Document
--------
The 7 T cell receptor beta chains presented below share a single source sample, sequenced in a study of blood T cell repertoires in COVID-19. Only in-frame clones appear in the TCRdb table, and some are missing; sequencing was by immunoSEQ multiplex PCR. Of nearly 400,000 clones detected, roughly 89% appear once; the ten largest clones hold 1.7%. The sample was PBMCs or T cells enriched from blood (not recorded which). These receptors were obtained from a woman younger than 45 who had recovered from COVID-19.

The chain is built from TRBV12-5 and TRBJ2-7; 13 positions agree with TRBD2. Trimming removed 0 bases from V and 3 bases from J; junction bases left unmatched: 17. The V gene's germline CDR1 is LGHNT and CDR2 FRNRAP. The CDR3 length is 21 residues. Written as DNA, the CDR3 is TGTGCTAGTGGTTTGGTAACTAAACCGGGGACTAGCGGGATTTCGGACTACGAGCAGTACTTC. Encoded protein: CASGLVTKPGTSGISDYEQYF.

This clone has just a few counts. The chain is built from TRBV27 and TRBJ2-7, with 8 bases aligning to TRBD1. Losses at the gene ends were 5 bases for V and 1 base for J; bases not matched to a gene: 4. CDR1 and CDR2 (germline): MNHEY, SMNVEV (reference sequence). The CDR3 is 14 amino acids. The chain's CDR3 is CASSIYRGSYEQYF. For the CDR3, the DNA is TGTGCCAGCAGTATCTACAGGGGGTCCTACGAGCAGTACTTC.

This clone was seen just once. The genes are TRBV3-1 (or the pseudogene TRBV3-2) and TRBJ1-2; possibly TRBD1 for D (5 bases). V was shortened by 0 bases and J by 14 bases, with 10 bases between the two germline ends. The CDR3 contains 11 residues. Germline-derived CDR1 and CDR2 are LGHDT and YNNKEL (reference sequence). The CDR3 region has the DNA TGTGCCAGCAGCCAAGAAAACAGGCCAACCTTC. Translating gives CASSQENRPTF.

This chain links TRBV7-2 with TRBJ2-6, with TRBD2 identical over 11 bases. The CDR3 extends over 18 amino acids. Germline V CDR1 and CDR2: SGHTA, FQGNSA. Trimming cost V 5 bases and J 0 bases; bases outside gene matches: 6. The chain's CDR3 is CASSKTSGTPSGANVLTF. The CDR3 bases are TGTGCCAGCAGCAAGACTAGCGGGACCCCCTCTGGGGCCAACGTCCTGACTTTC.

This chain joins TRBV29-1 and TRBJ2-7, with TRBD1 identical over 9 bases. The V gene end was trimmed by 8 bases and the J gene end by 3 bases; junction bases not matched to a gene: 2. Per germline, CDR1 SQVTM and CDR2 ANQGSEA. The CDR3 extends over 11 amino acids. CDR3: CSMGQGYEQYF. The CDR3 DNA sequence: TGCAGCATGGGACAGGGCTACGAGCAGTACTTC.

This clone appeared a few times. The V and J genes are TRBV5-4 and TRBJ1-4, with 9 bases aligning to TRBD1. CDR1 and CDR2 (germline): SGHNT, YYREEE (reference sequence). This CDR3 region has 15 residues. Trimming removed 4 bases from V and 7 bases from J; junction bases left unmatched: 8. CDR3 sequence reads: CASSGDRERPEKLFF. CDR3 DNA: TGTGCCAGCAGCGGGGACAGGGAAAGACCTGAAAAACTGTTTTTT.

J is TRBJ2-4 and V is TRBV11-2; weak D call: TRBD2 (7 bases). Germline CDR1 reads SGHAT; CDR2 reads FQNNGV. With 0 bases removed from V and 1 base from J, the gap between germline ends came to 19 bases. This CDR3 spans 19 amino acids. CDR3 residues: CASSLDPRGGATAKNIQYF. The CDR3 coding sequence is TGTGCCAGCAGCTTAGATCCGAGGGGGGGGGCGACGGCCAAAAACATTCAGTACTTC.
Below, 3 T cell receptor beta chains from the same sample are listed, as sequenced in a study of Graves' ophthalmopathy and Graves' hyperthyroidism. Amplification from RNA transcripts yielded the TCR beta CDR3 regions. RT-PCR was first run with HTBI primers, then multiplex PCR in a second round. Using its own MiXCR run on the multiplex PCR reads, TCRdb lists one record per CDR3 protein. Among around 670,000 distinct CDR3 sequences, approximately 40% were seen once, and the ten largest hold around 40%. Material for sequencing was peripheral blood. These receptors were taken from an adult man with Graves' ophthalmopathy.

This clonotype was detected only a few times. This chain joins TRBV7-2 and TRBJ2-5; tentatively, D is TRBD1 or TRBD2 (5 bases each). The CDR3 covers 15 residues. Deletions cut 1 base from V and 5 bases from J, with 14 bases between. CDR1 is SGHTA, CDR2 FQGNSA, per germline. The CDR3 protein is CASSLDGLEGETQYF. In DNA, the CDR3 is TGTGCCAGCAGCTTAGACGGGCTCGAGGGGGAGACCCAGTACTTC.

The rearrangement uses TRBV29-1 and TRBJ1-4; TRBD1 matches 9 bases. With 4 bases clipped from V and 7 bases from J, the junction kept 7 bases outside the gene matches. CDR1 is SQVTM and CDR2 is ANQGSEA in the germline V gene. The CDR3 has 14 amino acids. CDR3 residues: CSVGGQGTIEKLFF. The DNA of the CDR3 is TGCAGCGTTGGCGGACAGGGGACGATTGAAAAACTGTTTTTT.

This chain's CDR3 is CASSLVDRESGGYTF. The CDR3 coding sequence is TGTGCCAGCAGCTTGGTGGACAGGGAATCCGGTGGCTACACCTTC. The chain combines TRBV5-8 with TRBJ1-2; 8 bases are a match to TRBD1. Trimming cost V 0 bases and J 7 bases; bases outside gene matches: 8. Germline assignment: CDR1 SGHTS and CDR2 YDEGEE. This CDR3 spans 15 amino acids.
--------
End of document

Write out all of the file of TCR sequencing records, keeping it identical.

The 7 T cell receptor beta chains presented below share a single source sample, sequenced in a study of blood T cell repertoires in COVID-19. Only in-frame clones appear in the TCRdb table, and some are missing; sequencing was by immunoSEQ multiplex PCR. Of nearly 400,000 clones detected, roughly 89% appear once; the ten largest clones hold 1.7%. The sample was PBMCs or T cells enriched from blood (not recorded which). These receptors were obtained from a woman younger than 45 who had recovered from COVID-19.

The chain is built from TRBV12-5 and TRBJ2-7; 13 positions agree with TRBD2. Trimming removed 0 bases from V and 3 bases from J; junction bases left unmatched: 17. The V gene's germline CDR1 is LGHNT and CDR2 FRNRAP. The CDR3 length is 21 residues. Written as DNA, the CDR3 is TGTGCTAGTGGTTTGGTAACTAAACCGGGGACTAGCGGGATTTCGGACTACGAGCAGTACTTC. Encoded protein: CASGLVTKPGTSGISDYEQYF.

This clone has just a few counts. The chain is built from TRBV27 and TRBJ2-7, with 8 bases aligning to TRBD1. Losses at the gene ends were 5 bases for V and 1 base for J; bases not matched to a gene: 4. CDR1 and CDR2 (germline): MNHEY, SMNVEV (reference sequence). The CDR3 is 14 amino acids. The chain's CDR3 is CASSIYRGSYEQYF. For the CDR3, the DNA is TGTGCCAGCAGTATCTACAGGGGGTCCTACGAGCAGTACTTC.

This clone was seen just once. The genes are TRBV3-1 (or the pseudogene TRBV3-2) and TRBJ1-2; possibly TRBD1 for D (5 bases). V was shortened by 0 bases and J by 14 bases, with 10 bases between the two germline ends. The CDR3 contains 11 residues. Germline-derived CDR1 and CDR2 are LGHDT and YNNKEL (reference sequence). The CDR3 region has the DNA TGTGCCAGCAGCCAAGAAAACAGGCCAACCTTC. Translating gives CASSQENRPTF.

This chain links TRBV7-2 with TRBJ2-6, with TRBD2 identical over 11 bases. The CDR3 extends over 18 amino acids. Germline V CDR1 and CDR2: SGHTA, FQGNSA. Trimming cost V 5 bases and J 0 bases; bases outside gene matches: 6. The chain's CDR3 is CASSKTSGTPSGANVLTF. The CDR3 bases are TGTGCCAGCAGCAAGACTAGCGGGACCCCCTCTGGGGCCAACGTCCTGACTTTC.

This chain joins TRBV29-1 and TRBJ2-7, with TRBD1 identical over 9 bases. The V gene end was trimmed by 8 bases and the J gene end by 3 bases; junction bases not matched to a gene: 2. Per germline, CDR1 SQVTM and CDR2 ANQGSEA. The CDR3 extends over 11 amino acids. CDR3: CSMGQGYEQYF. The CDR3 DNA sequence: TGCAGCATGGGACAGGGCTACGAGCAGTACTTC.

This clone appeared a few times. The V and J genes are TRBV5-4 and TRBJ1-4, with 9 bases aligning to TRBD1. CDR1 and CDR2 (germline): SGHNT, YYREEE (reference sequence). This CDR3 region has 15 residues. Trimming removed 4 bases from V and 7 bases from J; junction bases left unmatched: 8. CDR3 sequence reads: CASSGDRERPEKLFF. CDR3 DNA: TGTGCCAGCAGCGGGGACAGGGAAAGACCTGAAAAACTGTTTTTT.

J is TRBJ2-4 and V is TRBV11-2; weak D call: TRBD2 (7 bases). Germline CDR1 reads SGHAT; CDR2 reads FQNNGV. With 0 bases removed from V and 1 base from J, the gap between germline ends came to 19 bases. This CDR3 spans 19 amino acids. CDR3 residues: CASSLDPRGGATAKNIQYF. The CDR3 coding sequence is TGTGCCAGCAGCTTAGATCCGAGGGGGGGGGCGACGGCCAAAAACATTCAGTACTTC.
Below, 3 T cell receptor beta chains from the same sample are listed, as sequenced in a study of Graves' ophthalmopathy and Graves' hyperthyroidism. Amplification from RNA transcripts yielded the TCR beta CDR3 regions. RT-PCR was first run with HTBI primers, then multiplex PCR in a second round. Using its own MiXCR run on the multiplex PCR reads, TCRdb lists one record per CDR3 protein. Among around 670,000 distinct CDR3 sequences, approximately 40% were seen once, and the ten largest hold around 40%. Material for sequencing was peripheral blood. These receptors were taken from an adult man with Graves' ophthalmopathy.

This clonotype was detected only a few times. This chain joins TRBV7-2 and TRBJ2-5; tentatively, D is TRBD1 or TRBD2 (5 bases each). The CDR3 covers 15 residues. Deletions cut 1 base from V and 5 bases from J, with 14 bases between. CDR1 is SGHTA, CDR2 FQGNSA, per germline. The CDR3 protein is CASSLDGLEGETQYF. In DNA, the CDR3 is TGTGCCAGCAGCTTAGACGGGCTCGAGGGGGAGACCCAGTACTTC.

The rearrangement uses TRBV29-1 and TRBJ1-4; TRBD1 matches 9 bases. With 4 bases clipped from V and 7 bases from J, the junction kept 7 bases outside the gene matches. CDR1 is SQVTM and CDR2 is ANQGSEA in the germline V gene. The CDR3 has 14 amino acids. CDR3 residues: CSVGGQGTIEKLFF. The DNA of the CDR3 is TGCAGCGTTGGCGGACAGGGGACGATTGAAAAACTGTTTTTT.

This chain's CDR3 is CASSLVDRESGGYTF. The CDR3 coding sequence is TGTGCCAGCAGCTTGGTGGACAGGGAATCCGGTGGCTACACCTTC. The chain combines TRBV5-8 with TRBJ1-2; 8 bases are a match to TRBD1. Trimming cost V 0 bases and J 7 bases; bases outside gene matches: 8. Germline assignment: CDR1 SGHTS and CDR2 YDEGEE. This CDR3 spans 15 amino acids.